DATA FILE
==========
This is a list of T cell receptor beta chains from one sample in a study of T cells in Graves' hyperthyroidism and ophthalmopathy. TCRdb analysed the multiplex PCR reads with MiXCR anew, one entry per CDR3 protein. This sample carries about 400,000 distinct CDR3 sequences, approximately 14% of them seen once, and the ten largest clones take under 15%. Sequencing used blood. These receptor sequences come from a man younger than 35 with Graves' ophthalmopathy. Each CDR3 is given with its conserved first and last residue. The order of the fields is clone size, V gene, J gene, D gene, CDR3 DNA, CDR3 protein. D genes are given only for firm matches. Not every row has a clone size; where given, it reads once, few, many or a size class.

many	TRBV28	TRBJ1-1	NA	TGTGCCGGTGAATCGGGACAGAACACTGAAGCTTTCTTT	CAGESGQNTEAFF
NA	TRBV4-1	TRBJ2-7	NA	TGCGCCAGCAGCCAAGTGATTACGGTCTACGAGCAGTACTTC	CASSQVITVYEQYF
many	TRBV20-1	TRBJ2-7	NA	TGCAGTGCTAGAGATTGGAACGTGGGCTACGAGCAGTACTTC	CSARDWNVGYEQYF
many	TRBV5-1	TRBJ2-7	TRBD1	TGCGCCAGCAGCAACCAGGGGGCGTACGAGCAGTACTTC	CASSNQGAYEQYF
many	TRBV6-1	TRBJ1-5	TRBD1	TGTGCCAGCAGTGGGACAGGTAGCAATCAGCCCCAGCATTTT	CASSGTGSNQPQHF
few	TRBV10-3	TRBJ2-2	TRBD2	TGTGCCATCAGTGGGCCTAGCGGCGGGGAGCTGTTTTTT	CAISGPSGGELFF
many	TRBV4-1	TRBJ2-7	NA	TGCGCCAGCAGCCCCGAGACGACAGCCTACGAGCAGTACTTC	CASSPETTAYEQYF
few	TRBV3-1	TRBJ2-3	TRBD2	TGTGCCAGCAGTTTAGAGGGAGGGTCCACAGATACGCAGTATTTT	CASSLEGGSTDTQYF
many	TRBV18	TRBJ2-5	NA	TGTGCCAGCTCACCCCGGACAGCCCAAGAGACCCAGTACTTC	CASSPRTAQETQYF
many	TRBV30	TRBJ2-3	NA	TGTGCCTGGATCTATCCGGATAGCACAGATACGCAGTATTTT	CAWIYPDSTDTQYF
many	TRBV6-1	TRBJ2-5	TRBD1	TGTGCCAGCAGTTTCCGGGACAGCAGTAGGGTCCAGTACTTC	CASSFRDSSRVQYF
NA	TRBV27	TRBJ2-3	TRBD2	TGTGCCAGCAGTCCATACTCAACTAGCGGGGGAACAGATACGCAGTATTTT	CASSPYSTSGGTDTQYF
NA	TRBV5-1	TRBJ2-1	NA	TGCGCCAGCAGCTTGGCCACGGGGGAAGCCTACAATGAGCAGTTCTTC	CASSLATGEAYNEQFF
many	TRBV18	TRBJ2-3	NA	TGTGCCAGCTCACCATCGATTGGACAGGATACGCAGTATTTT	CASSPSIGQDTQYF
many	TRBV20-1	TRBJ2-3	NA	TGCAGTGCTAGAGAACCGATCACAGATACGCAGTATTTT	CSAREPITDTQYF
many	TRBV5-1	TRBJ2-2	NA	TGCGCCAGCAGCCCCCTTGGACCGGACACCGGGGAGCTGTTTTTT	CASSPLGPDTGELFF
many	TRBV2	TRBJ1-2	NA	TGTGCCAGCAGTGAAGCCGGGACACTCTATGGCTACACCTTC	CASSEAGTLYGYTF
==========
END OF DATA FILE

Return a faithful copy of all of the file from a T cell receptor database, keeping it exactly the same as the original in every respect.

This is a list of T cell receptor beta chains from one sample in a study of T cells in Graves' hyperthyroidism and ophthalmopathy. TCRdb analysed the multiplex PCR reads with MiXCR anew, one entry per CDR3 protein. This sample carries about 400,000 distinct CDR3 sequences, approximately 14% of them seen once, and the ten largest clones take under 15%. Sequencing used blood. These receptor sequences come from a man younger than 35 with Graves' ophthalmopathy. Each CDR3 is given with its conserved first and last residue. The order of the fields is clone size, V gene, J gene, D gene, CDR3 DNA, CDR3 protein. D genes are given only for firm matches. Not every row has a clone size; where given, it reads once, few, many or a size class.

many	TRBV28	TRBJ1-1	NA	TGTGCCGGTGAATCGGGACAGAACACTGAAGCTTTCTTT	CAGESGQNTEAFF
NA	TRBV4-1	TRBJ2-7	NA	TGCGCCAGCAGCCAAGTGATTACGGTCTACGAGCAGTACTTC	CASSQVITVYEQYF
many	TRBV20-1	TRBJ2-7	NA	TGCAGTGCTAGAGATTGGAACGTGGGCTACGAGCAGTACTTC	CSARDWNVGYEQYF
many	TRBV5-1	TRBJ2-7	TRBD1	TGCGCCAGCAGCAACCAGGGGGCGTACGAGCAGTACTTC	CASSNQGAYEQYF
many	TRBV6-1	TRBJ1-5	TRBD1	TGTGCCAGCAGTGGGACAGGTAGCAATCAGCCCCAGCATTTT	CASSGTGSNQPQHF
few	TRBV10-3	TRBJ2-2	TRBD2	TGTGCCATCAGTGGGCCTAGCGGCGGGGAGCTGTTTTTT	CAISGPSGGELFF
many	TRBV4-1	TRBJ2-7	NA	TGCGCCAGCAGCCCCGAGACGACAGCCTACGAGCAGTACTTC	CASSPETTAYEQYF
few	TRBV3-1	TRBJ2-3	TRBD2	TGTGCCAGCAGTTTAGAGGGAGGGTCCACAGATACGCAGTATTTT	CASSLEGGSTDTQYF
many	TRBV18	TRBJ2-5	NA	TGTGCCAGCTCACCCCGGACAGCCCAAGAGACCCAGTACTTC	CASSPRTAQETQYF
many	TRBV30	TRBJ2-3	NA	TGTGCCTGGATCTATCCGGATAGCACAGATACGCAGTATTTT	CAWIYPDSTDTQYF
many	TRBV6-1	TRBJ2-5	TRBD1	TGTGCCAGCAGTTTCCGGGACAGCAGTAGGGTCCAGTACTTC	CASSFRDSSRVQYF
NA	TRBV27	TRBJ2-3	TRBD2	TGTGCCAGCAGTCCATACTCAACTAGCGGGGGAACAGATACGCAGTATTTT	CASSPYSTSGGTDTQYF
NA	TRBV5-1	TRBJ2-1	NA	TGCGCCAGCAGCTTGGCCACGGGGGAAGCCTACAATGAGCAGTTCTTC	CASSLATGEAYNEQFF
many	TRBV18	TRBJ2-3	NA	TGTGCCAGCTCACCATCGATTGGACAGGATACGCAGTATTTT	CASSPSIGQDTQYF
many	TRBV20-1	TRBJ2-3	NA	TGCAGTGCTAGAGAACCGATCACAGATACGCAGTATTTT	CSAREPITDTQYF
many	TRBV5-1	TRBJ2-2	NA	TGCGCCAGCAGCCCCCTTGGACCGGACACCGGGGAGCTGTTTTTT	CASSPLGPDTGELFF
many	TRBV2	TRBJ1-2	NA	TGTGCCAGCAGTGAAGCCGGGACACTCTATGGCTACACCTTC	CASSEAGTLYGYTF